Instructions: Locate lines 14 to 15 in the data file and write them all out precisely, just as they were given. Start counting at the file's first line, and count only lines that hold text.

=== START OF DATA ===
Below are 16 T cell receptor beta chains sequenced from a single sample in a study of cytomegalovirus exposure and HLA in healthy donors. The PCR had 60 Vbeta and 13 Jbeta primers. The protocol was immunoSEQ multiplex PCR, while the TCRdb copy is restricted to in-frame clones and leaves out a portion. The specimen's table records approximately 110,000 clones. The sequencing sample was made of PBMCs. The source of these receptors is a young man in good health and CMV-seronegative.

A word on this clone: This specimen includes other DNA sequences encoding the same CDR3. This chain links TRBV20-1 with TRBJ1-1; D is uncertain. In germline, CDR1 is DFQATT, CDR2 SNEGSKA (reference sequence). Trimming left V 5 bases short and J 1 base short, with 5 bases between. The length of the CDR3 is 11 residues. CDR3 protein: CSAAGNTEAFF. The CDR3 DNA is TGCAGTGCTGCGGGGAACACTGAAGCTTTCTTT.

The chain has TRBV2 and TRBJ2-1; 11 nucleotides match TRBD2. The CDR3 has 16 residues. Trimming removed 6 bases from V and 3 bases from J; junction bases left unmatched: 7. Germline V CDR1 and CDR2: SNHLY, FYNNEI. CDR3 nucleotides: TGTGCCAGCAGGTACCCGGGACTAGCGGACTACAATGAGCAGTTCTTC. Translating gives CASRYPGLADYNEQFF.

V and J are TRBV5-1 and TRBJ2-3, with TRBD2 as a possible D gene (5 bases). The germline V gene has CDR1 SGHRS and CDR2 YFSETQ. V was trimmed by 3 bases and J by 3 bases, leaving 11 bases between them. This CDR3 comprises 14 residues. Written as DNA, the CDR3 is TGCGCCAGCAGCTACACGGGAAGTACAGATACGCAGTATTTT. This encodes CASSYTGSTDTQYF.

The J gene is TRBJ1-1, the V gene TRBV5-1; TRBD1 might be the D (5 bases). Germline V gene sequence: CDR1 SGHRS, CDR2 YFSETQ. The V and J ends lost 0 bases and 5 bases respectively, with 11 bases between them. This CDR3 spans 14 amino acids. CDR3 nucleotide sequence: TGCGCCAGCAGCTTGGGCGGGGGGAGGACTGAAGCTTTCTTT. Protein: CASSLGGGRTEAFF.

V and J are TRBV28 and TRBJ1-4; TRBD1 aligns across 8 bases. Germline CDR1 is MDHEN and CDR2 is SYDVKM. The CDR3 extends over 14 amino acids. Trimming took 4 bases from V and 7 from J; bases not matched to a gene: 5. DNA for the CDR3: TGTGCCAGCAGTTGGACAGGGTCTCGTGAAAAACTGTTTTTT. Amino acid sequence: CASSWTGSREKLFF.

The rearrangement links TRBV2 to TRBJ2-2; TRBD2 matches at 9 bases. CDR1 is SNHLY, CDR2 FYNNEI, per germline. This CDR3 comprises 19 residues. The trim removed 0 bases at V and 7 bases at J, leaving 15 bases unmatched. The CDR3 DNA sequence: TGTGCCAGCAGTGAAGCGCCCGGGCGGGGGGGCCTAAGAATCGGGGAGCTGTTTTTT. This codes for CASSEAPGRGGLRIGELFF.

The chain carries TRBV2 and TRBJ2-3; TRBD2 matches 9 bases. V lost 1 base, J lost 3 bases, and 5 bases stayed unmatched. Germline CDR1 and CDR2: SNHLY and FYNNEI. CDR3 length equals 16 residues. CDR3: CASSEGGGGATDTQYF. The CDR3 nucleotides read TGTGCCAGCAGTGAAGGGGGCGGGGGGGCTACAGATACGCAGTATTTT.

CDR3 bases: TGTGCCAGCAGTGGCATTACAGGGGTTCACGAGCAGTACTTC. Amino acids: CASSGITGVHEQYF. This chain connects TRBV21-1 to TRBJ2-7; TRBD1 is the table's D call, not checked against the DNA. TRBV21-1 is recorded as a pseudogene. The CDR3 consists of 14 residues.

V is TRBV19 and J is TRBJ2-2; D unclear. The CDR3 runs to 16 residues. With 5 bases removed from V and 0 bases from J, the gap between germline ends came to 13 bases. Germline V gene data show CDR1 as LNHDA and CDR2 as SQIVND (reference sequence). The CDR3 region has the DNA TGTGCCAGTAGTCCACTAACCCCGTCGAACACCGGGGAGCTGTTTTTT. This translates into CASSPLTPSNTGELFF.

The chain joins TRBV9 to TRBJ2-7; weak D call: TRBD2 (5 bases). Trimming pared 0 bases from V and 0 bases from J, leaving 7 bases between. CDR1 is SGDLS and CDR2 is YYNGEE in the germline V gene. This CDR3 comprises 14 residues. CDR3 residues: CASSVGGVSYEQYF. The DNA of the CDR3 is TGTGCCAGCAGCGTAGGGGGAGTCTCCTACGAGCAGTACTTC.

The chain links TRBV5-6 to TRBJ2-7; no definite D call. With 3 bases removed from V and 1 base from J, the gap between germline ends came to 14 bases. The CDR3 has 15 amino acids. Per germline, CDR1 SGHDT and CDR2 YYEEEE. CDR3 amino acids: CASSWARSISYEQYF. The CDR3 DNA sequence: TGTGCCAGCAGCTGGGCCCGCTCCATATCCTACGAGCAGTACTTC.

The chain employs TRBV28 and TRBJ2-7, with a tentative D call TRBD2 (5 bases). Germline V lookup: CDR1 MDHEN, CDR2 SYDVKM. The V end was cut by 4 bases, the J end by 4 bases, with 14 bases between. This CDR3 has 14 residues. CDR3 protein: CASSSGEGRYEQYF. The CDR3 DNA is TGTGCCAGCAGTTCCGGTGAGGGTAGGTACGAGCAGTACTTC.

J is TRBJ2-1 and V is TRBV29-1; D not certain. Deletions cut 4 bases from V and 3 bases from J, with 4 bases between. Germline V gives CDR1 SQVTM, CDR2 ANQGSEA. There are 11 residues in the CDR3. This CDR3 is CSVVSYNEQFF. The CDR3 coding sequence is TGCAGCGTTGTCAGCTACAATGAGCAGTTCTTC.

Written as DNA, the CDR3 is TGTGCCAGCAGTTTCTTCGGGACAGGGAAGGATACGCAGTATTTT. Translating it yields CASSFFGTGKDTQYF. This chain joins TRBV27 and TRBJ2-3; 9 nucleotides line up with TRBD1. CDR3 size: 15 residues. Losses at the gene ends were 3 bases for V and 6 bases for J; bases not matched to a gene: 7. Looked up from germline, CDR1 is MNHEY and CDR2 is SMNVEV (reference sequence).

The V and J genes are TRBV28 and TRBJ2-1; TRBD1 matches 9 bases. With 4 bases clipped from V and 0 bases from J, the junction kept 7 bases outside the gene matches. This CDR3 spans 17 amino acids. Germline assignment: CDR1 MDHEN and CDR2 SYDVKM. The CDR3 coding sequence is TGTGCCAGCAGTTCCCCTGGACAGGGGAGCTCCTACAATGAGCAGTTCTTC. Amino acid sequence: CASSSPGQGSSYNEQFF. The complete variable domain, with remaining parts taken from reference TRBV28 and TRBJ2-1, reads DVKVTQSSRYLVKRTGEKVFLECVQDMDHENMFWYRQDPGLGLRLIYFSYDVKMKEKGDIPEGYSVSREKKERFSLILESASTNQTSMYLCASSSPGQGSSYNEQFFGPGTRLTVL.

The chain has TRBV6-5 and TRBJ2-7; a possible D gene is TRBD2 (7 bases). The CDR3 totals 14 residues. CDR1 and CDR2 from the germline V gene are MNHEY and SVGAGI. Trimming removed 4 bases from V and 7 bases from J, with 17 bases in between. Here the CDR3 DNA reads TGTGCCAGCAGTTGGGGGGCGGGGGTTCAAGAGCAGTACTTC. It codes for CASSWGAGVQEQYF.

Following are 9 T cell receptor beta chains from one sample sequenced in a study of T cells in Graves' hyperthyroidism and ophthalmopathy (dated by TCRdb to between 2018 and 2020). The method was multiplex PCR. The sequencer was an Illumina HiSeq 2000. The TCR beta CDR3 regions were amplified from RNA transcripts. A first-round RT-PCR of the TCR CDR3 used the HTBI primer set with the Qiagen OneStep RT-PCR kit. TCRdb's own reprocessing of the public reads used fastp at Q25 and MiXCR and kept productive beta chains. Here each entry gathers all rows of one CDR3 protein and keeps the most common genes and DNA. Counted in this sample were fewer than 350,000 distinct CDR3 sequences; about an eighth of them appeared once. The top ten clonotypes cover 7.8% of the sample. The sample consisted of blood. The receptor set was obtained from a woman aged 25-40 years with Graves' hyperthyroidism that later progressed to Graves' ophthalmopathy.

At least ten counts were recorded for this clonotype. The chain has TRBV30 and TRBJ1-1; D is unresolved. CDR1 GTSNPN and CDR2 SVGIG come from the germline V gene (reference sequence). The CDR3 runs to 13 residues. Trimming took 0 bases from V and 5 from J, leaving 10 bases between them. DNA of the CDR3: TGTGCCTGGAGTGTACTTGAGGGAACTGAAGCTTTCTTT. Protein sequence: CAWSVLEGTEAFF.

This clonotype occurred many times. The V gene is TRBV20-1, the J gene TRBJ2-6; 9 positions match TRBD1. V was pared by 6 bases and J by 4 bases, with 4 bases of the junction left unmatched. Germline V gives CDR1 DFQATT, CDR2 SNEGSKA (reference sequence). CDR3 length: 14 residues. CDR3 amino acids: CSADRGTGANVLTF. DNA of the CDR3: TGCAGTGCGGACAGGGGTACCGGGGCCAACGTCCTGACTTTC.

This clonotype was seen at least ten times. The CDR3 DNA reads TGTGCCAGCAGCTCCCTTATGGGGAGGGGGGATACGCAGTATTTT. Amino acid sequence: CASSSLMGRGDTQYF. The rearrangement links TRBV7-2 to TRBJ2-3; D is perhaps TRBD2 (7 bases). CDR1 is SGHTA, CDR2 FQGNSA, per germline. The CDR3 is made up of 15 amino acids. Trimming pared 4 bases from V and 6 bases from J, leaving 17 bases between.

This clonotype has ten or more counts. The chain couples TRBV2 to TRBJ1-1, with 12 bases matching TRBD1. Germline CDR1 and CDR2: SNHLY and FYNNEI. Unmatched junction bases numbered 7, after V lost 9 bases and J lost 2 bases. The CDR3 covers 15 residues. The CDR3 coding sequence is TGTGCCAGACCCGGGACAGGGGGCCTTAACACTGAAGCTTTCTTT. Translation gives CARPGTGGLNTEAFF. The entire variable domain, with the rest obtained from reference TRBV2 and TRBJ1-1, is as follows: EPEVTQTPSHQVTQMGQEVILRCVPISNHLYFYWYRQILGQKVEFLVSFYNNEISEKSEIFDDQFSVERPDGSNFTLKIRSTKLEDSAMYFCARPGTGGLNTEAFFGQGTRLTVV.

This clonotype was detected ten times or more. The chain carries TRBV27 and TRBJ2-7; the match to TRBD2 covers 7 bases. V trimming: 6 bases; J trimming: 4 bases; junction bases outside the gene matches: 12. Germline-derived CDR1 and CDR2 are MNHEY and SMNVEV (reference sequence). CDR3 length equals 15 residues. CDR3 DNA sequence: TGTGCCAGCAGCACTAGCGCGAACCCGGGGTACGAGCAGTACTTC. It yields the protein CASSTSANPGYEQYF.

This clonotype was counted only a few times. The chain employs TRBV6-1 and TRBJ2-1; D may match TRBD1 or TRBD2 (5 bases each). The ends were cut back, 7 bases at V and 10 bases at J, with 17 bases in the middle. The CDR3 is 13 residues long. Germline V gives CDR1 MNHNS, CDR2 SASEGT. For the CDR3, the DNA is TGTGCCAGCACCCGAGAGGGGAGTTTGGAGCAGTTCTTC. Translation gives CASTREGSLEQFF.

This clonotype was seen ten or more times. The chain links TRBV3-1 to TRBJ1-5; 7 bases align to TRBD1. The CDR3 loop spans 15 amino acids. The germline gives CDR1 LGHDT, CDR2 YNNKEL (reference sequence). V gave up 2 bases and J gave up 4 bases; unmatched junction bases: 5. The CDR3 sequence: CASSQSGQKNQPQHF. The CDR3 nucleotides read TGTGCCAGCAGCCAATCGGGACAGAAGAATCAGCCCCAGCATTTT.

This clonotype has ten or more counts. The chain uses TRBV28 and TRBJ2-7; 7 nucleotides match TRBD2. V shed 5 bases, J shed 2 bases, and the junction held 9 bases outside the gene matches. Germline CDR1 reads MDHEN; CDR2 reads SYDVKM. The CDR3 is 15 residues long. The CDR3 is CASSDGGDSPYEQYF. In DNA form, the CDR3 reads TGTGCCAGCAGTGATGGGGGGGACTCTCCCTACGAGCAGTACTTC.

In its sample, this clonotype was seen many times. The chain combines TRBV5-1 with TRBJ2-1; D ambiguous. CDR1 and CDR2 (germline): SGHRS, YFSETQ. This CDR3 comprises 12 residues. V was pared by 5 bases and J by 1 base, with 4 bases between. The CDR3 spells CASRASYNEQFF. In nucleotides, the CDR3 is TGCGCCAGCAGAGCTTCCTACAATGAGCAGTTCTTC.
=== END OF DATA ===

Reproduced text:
J is TRBJ2-1 and V is TRBV29-1; D not certain. Deletions cut 4 bases from V and 3 bases from J, with 4 bases between. Germline V gives CDR1 SQVTM, CDR2 ANQGSEA. There are 11 residues in the CDR3. This CDR3 is CSVVSYNEQFF. The CDR3 coding sequence is TGCAGCGTTGTCAGCTACAATGAGCAGTTCTTC.

Written as DNA, the CDR3 is TGTGCCAGCAGTTTCTTCGGGACAGGGAAGGATACGCAGTATTTT. Translating it yields CASSFFGTGKDTQYF. This chain joins TRBV27 and TRBJ2-3; 9 nucleotides line up with TRBD1. CDR3 size: 15 residues. Losses at the gene ends were 3 bases for V and 6 bases for J; bases not matched to a gene: 7. Looked up from germline, CDR1 is MNHEY and CDR2 is SMNVEV (reference sequence).